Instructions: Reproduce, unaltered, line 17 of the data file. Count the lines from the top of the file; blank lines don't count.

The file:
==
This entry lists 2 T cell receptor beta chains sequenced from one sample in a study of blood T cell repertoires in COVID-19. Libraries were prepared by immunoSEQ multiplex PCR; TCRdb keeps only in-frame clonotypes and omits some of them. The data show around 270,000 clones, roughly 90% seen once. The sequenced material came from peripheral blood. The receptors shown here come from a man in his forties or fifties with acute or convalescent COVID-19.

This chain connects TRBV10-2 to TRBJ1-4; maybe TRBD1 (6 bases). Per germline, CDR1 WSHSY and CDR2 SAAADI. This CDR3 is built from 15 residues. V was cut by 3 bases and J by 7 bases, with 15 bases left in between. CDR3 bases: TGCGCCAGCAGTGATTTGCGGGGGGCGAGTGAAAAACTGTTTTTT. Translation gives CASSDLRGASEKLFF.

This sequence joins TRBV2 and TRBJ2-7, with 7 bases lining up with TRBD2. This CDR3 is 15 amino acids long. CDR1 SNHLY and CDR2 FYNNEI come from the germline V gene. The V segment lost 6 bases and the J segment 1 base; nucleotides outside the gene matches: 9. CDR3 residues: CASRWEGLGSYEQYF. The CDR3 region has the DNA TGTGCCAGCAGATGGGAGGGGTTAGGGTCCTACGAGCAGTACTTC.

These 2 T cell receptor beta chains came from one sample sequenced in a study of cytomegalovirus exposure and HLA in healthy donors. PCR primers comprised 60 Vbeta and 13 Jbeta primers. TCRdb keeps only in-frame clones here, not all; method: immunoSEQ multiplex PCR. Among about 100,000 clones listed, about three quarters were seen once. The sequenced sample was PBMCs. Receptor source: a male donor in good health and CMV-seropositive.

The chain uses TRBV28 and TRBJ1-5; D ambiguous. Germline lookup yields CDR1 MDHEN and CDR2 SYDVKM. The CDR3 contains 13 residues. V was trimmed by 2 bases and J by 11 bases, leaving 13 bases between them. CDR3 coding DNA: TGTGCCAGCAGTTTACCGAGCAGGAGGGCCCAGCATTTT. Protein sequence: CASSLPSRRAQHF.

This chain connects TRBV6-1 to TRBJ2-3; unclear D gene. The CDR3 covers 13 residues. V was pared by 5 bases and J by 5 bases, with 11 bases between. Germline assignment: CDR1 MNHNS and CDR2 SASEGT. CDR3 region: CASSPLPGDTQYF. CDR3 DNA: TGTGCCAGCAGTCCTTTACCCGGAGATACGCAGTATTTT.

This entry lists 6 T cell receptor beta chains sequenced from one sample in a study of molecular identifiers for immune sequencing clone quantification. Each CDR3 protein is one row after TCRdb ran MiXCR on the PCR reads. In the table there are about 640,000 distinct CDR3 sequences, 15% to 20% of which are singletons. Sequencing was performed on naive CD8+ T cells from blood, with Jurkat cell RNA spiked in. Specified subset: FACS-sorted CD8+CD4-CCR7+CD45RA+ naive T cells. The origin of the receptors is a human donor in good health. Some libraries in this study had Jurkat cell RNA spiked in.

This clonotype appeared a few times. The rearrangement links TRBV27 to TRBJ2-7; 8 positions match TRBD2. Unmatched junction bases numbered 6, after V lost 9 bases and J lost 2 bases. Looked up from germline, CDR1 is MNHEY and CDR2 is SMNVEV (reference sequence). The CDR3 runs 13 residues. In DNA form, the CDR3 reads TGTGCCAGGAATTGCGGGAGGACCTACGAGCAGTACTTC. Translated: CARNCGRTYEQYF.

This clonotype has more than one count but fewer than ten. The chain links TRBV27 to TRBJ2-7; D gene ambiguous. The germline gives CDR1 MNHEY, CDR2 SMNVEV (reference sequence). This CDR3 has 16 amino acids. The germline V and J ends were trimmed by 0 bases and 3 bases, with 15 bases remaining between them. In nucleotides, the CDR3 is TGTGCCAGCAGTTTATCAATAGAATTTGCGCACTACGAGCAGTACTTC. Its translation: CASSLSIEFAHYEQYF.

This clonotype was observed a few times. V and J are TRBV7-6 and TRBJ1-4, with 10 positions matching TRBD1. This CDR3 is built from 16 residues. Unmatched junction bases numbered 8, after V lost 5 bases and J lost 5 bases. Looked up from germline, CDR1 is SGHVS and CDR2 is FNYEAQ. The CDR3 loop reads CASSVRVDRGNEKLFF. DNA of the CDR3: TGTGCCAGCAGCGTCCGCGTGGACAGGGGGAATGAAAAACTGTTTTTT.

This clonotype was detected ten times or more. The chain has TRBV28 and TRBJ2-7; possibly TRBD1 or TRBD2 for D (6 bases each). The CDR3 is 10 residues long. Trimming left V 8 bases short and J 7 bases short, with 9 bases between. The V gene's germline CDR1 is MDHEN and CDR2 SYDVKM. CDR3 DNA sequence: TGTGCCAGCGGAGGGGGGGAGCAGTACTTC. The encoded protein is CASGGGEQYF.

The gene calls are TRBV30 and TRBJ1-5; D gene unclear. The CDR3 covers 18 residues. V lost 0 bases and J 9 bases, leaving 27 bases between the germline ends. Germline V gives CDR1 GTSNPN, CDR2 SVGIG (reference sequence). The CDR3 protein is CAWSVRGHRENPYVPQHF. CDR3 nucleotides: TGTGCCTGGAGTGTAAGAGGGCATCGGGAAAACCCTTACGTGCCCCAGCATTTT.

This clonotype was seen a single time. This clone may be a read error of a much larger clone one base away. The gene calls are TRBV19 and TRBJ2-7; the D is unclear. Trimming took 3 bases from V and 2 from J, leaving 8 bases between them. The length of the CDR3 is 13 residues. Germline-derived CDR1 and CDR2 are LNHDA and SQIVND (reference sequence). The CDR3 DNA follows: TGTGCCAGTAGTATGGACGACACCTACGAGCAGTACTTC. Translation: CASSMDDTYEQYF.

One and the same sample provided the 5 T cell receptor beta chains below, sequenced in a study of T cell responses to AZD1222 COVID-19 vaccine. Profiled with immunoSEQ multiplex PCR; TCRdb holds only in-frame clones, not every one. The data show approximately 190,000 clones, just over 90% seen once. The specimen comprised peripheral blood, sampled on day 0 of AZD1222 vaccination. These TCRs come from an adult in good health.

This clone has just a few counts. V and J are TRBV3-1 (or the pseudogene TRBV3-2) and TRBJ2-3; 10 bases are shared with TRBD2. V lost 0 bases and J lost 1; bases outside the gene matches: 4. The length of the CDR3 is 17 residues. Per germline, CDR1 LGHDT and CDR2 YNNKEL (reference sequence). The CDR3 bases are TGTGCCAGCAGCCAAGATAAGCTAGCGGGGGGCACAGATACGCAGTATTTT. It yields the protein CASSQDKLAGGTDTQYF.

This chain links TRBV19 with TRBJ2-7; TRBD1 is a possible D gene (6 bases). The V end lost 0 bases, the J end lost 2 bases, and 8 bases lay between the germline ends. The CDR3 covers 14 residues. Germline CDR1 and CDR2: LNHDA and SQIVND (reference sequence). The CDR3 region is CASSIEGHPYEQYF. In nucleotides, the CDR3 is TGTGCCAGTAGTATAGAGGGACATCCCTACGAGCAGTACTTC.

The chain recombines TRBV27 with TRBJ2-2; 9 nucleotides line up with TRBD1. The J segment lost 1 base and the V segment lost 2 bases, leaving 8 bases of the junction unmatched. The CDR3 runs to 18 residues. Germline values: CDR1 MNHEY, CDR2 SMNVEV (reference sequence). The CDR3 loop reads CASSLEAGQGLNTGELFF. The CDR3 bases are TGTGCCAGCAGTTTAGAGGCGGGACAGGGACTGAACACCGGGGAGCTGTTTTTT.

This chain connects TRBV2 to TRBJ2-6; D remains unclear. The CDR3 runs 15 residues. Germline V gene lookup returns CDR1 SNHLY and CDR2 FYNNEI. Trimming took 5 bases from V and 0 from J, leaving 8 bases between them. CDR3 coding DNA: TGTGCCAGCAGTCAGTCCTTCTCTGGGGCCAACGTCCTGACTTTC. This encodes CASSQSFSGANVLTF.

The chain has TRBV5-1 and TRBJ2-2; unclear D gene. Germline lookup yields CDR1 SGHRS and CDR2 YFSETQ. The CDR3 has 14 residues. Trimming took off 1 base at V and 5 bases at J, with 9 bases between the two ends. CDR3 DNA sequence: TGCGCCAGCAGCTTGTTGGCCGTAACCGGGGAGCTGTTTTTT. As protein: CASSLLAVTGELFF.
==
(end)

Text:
The chain recombines TRBV27 with TRBJ2-2; 9 nucleotides line up with TRBD1. The J segment lost 1 base and the V segment lost 2 bases, leaving 8 bases of the junction unmatched. The CDR3 runs to 18 residues. Germline values: CDR1 MNHEY, CDR2 SMNVEV (reference sequence). The CDR3 loop reads CASSLEAGQGLNTGELFF. The CDR3 bases are TGTGCCAGCAGTTTAGAGGCGGGACAGGGACTGAACACCGGGGAGCTGTTTTTT.